Re: Optical compression in the EU
« Reply #4 on: October 03, 2016, 11:37:54 AM »
You could always inform your local standards body that Harman is possibly importing products that violate ROHS. Should be fun!

Cheers

Ian
« Last Edit: October 03, 2016, 06:09:09 PM by ruffrecords »
www.customtubeconsoles.com
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www.eztubemixer.blogspot.co.uk


'The only people not making mistakes are the people doing nothing'

pucho812

Re: Optical compression in the EU
« Reply #5 on: October 03, 2016, 11:51:25 AM »
IIRC you can get away with a % of a  total unit in  existing designs.

So for example, I cannot send  an LDR as a singular part to Europe.... But I can sell you a whole unit with an LDR in it,  or a complete populated circuit board  we use for compressors. 
You tell me whar a man gits his corn pone, en I'll tell you what his 'pinions is.

ruffrecords

Re: Optical compression in the EU
« Reply #6 on: October 03, 2016, 01:06:50 PM »
IIRC you can get away with a % of a  total unit in  existing designs.

So for example, I cannot send  an LDR as a singular part to Europe.... But I can sell you a whole unit with an LDR in it,  or a complete populated circuit board  we use for compressors.

That would be very handy. Where is this written?

Cheers

IAn
www.customtubeconsoles.com
https://mark3vtm.blogspot.co.uk/
www.eztubemixer.blogspot.co.uk


'The only people not making mistakes are the people doing nothing'

[silent:arts]

Re: Optical compression in the EU
« Reply #7 on: October 03, 2016, 01:44:13 PM »
But what will they do if that % of a total unit won't be manufactured anymore (due to the ban or not)?

The Market is empty, hard to find a higher quantity of NOS VTLs.
I have seen them in Avalon and Manley gear, do they have such a large NOS stock?

The same question for advices 1 to 3 Jakob described.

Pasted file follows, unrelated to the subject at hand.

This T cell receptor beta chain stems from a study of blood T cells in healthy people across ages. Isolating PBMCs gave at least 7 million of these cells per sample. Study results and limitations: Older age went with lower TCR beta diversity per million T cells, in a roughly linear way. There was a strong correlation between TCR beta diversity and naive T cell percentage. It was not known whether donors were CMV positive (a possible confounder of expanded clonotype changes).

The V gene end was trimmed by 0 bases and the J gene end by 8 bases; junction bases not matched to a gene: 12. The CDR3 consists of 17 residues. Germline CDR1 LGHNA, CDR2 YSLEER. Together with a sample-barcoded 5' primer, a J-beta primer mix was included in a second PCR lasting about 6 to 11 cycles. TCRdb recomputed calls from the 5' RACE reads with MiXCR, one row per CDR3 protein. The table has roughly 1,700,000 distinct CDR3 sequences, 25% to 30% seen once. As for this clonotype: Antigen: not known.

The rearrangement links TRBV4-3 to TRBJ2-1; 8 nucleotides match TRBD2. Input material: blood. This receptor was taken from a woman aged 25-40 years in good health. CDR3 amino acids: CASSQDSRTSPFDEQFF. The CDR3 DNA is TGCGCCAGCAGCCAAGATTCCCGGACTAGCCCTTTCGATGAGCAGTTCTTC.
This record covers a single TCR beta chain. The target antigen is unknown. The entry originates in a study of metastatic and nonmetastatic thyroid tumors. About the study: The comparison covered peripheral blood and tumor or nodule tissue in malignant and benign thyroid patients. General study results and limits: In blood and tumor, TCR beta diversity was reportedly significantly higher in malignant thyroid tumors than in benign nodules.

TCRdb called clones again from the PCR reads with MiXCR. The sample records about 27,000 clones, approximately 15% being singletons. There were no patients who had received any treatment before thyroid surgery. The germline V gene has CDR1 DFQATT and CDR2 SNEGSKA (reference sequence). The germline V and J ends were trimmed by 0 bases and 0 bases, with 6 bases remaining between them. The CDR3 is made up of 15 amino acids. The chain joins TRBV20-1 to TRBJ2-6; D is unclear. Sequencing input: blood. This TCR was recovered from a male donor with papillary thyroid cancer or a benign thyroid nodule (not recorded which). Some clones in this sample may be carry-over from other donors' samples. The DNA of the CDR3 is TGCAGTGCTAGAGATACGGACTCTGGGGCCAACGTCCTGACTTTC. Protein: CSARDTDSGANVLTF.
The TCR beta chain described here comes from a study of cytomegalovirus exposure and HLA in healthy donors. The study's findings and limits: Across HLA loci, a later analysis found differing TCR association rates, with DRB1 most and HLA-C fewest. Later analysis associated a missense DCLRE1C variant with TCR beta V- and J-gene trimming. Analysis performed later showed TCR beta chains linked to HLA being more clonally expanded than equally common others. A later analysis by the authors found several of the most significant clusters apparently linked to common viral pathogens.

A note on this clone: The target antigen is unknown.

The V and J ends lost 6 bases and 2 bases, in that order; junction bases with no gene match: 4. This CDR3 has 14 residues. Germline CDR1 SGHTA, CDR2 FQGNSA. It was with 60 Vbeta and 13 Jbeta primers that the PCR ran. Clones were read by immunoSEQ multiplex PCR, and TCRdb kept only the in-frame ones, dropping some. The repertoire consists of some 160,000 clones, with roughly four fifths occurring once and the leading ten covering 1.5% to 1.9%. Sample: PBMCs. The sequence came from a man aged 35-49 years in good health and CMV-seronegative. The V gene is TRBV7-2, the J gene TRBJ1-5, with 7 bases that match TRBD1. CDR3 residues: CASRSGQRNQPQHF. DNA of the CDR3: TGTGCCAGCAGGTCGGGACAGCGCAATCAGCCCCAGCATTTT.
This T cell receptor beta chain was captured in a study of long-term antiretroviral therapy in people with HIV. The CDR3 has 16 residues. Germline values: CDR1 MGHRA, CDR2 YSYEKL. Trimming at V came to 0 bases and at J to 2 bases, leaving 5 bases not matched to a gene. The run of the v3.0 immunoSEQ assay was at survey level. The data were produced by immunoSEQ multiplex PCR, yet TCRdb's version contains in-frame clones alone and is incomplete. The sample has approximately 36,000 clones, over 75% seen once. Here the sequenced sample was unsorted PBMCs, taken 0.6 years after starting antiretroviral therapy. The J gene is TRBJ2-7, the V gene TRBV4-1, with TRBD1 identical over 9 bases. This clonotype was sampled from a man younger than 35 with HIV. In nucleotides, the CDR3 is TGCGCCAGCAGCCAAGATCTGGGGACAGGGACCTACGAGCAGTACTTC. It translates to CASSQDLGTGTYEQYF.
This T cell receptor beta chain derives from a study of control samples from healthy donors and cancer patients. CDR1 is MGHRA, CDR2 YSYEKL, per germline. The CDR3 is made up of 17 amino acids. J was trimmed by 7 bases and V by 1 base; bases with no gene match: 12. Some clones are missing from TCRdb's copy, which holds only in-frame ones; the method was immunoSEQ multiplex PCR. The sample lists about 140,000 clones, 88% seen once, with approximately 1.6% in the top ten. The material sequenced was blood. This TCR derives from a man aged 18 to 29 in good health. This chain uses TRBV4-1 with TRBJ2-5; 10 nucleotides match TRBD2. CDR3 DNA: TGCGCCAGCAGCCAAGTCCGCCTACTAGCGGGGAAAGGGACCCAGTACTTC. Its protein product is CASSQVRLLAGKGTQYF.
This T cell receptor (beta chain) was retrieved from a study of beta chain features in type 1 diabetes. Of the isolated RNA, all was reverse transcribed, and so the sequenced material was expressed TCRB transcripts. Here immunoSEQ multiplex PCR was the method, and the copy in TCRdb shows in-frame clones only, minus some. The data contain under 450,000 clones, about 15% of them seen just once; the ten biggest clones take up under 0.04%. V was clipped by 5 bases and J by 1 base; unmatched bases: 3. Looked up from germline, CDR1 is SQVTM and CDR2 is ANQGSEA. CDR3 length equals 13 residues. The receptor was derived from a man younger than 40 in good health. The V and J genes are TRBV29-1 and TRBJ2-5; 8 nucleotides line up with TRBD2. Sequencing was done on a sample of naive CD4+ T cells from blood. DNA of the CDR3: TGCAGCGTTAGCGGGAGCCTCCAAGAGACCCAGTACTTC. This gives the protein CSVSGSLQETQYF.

pucho812

Re: Optical compression in the EU
« Reply #8 on: October 03, 2016, 02:24:42 PM »
Ian I wish I knew where it was written,  it is just something I have always been told.

Avalon and others still by ldr's as new not nos, the price had just increased a lot.
You tell me whar a man gits his corn pone, en I'll tell you what his 'pinions is.

ruffrecords

Re: Optical compression in the EU
« Reply #9 on: October 03, 2016, 06:18:33 PM »
Ian I wish I knew where it was written,  it is just something I have always been told.

Avalon and others still by ldr's as new not nos, the price had just increased a lot.

I just Googled this and basically the requirement appears to be the level of cadmium should be less than 100ppm which is 0.01%. I cannot believe that a more than 0.01% of the mass of a Vactrol is cadmium so there ought not to be a problem. I also discovered that ROHS stands for Restriction of hazardous material not Removal as I first thought.

http://www.rohsguide.com/

Cheers

Ian
www.customtubeconsoles.com
https://mark3vtm.blogspot.co.uk/
www.eztubemixer.blogspot.co.uk


'The only people not making mistakes are the people doing nothing'


ruffrecords

Re: Optical compression in the EU
« Reply #10 on: October 03, 2016, 06:26:55 PM »
It is also possible that professional audio equipment is in category 11 as defined by the attached document which means it does not have to be compliant until 2019.

https://www.gov.uk/government/uploads/system/uploads/attachment_data/file/340865/bis-14-1011-RoHS-guidance-notes-july-2014.pdf